In the ’60s, Alan Charles Kors, professor of history at the University of Pennsylvania, co-founded Van Pelt College House, a residence for students to be individuals and not representatives of larger groups. Physical and intellectual diversity thrived in a house complete with Maoist revolutionaries, the Campus Crusade for Christ, New Age Leftists, Socialist Revolutionaries and Campus Republicans.
If only we were so lucky to live in an age where professors and administrators wanted us to engage with dangerous and dissident ideas. A world of heterodox education would be a world with better critical thinking, more civility and would better prepare students for life post-college.
One major shift that the ivory tower tends toward is a left-wing consensus about the world of affirmative action, school choice, Title IX, environmentalism and economic rights, which creates a lack of respect to even include other ideas and conceptions of the world within the ivory canon. Many students are unfamiliar with the work of Friedrich Hayek, Ludwig Von Mises, Edmund Burke, Cato the Elder, William F. Buckley, Ayn Rand, Irving Kristol and Carl Jung.
While these thinkers may be wrong, if academia teaches one perspective and establishes it as a utopian orthodoxy, one that is unable to be questioned without scorn, students will be shortchanged intellectually. Some students with dissident views may not feel comfortable expressing themselves. If their ideas are heinous but unspoken, faculty will have no way of addressing and changing their minds. College for them has served no purpose other than spending hundreds of thousands of dollars on extended sleepaway camp. While this may be the minority, the effects on the majority are more deleterious.
Epistemic humility is not something that comes naturally. Teenagers tend to believe they know everything and without a rigorous intellectual challenge, their ego will remain inflated and their ideas will grow increasingly bad.
One sanitizing effect of multiple perspectives, similar to natural selection, is that bad ideas and slipshod-thinking get eviscerated. Challenges from other angles encourage tougher intellectual skin, and promotes effective argumentation as well as a deeper understanding of more points of view. The primary reason why college is desirable is so students can develop critical thinking skills. Going over hard texts, analyzing from perspectives you may previously be uncomfortable with, and thinking outside the box are skills that businesses expect students to have. Increasingly keeping students in ideological safe spaces prevents them from obtaining these skills because increasingly things worth interrogating or understanding more deeply are banished from the classroom.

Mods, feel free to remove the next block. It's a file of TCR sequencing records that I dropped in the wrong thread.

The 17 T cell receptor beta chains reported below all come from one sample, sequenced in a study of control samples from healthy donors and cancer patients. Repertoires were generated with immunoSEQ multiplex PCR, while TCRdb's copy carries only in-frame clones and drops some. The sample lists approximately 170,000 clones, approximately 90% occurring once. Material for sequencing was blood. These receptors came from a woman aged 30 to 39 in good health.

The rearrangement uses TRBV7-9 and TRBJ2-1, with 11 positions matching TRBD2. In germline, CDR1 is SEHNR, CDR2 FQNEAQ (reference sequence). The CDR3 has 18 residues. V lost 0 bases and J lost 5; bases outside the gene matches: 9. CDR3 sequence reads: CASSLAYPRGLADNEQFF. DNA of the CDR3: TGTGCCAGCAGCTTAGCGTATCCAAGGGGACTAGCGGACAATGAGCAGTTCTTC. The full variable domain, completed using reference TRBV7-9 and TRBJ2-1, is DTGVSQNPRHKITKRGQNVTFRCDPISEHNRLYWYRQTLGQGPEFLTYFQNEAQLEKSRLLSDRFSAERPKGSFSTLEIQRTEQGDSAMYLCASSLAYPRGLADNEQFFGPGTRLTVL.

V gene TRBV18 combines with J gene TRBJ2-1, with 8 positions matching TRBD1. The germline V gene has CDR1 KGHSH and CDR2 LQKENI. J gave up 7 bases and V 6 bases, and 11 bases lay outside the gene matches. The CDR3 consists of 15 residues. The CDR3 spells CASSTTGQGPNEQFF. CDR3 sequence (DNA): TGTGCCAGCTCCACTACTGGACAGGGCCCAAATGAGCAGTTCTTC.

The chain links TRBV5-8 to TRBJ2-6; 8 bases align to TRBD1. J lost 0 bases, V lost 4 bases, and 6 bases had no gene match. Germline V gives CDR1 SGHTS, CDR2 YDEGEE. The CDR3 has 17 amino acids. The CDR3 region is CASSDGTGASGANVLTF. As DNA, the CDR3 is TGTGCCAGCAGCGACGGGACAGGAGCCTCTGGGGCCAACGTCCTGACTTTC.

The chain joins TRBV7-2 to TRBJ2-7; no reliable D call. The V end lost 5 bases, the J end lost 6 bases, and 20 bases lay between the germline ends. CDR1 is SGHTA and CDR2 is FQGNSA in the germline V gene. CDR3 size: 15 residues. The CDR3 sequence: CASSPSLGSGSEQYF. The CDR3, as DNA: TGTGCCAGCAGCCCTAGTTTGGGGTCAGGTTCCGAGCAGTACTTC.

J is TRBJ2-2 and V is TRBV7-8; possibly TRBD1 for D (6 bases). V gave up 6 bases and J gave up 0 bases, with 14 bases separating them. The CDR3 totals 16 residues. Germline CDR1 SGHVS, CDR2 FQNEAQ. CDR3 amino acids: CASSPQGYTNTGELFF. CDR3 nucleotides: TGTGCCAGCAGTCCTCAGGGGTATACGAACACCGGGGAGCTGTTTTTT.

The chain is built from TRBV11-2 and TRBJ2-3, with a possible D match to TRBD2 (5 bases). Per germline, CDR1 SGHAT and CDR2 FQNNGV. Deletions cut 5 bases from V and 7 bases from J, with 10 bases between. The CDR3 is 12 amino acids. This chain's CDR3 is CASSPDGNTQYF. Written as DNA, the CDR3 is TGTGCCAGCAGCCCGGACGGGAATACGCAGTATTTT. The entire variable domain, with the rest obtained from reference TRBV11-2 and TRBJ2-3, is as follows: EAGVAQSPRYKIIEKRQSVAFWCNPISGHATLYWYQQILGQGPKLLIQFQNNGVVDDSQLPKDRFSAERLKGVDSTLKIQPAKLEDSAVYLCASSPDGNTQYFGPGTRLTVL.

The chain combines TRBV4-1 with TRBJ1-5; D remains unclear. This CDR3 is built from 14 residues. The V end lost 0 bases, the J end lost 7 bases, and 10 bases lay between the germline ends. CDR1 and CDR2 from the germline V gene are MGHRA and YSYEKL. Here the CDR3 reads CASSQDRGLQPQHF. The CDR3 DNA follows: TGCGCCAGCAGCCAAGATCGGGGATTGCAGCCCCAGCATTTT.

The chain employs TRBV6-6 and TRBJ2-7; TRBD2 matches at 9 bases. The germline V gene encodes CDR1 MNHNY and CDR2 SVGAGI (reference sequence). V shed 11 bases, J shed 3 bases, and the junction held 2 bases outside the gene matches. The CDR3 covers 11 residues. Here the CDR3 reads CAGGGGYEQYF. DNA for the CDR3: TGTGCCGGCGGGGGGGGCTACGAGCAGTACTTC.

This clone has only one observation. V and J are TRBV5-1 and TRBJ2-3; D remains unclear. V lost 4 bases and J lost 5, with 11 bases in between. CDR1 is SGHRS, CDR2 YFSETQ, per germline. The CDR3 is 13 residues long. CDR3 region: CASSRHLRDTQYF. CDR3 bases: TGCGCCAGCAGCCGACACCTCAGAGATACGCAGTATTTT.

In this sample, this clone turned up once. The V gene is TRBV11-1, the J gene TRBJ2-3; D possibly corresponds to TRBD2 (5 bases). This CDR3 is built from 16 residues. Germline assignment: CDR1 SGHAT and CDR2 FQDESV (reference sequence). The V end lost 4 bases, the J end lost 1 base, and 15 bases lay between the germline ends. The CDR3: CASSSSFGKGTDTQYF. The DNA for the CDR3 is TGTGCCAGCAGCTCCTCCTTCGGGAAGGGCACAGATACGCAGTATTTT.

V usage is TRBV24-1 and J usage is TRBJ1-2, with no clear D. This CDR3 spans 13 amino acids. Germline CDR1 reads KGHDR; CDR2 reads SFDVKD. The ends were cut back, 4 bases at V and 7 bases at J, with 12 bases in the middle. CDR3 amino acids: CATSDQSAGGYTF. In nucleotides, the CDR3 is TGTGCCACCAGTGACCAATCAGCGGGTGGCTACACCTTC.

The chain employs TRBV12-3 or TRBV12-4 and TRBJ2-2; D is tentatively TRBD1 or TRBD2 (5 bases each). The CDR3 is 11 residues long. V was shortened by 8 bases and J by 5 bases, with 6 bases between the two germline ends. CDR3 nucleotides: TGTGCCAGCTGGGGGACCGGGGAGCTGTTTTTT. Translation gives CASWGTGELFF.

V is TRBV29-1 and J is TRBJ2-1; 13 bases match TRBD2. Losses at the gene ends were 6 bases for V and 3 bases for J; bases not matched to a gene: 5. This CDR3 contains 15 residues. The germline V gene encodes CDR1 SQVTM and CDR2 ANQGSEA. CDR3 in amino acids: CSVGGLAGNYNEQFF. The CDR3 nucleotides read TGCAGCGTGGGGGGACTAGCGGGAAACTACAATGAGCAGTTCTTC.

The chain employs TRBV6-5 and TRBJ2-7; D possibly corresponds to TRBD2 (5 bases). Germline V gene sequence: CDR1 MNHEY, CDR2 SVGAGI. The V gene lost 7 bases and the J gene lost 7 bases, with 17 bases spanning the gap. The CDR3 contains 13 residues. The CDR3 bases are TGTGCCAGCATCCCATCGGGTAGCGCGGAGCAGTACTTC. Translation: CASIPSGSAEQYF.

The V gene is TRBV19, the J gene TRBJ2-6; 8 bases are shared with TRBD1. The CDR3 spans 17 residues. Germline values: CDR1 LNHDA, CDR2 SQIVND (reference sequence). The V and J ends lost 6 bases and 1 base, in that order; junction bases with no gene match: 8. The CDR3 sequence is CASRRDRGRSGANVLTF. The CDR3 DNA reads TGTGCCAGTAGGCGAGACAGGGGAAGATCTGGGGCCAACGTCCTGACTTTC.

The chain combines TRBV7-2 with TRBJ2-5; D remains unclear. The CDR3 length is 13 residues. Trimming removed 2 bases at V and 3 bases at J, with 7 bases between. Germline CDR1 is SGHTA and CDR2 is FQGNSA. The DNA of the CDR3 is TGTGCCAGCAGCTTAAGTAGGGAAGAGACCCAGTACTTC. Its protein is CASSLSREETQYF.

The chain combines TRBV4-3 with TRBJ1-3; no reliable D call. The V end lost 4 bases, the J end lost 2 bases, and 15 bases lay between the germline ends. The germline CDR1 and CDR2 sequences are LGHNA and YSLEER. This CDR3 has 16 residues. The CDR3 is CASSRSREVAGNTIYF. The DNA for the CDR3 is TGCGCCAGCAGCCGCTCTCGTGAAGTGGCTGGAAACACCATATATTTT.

The second problem with not teaching multiple perspectives is that students do not become empathic and understanding of other viewpoints. As a result, the polarization that many like to decry is amplified. If one does not understand why people who one disagrees with have their viewpoints, one is going to be talking past the person, leading to anger and confusion. For this exact reason, tagging viewpoints as alt-right and not worth engaging with (such as global warming is good, abortion is bad, sex may not be optional, and welfare is bad) causes antagonism toward the university on the part of people who defy the orthodoxy. Some may even delude themselves into thinking that academia is so fragile that it cannot handle the truth in certain situations. At best, silencing unpopular viewpoints weakens the credibility of the academy. At its worst, it actively creates its own enemies by being blissfully unaware of other viewpoints.
Naivete is not only intrinsically bad. Students who see political opponents as personal enemies, who believe that the world is as insular as college, and who lack the critical thinking skills to analyze the pros and cons of specific policies are not only unemployable, but also vile and obnoxious creatures.
Fortunately, colleges can be hospitable to iconoclasts, even if they currently are not. One group of educators that wishes to encourage an understanding of multiple perspectives is Heterodox Academy. Heterodox Academy is a group of nearly 4,000 educators, administrators and graduate students who want to promote viewpoint diversity in college. They hope to enhance the quality of education and research by embracing open inquiry, viewpoint diversity and constructive disagreement.
For students, college is not the only place to look for intellectual rigor. Change yourself. Read something uncomfortable, email the tea party, get virtual coffee with a libertarian or flip through “The Moon is a Harsh Mistress.”
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Isadore Johnson is a campus correspondent for The Daily Campus. He can be reached via email at email@example.com.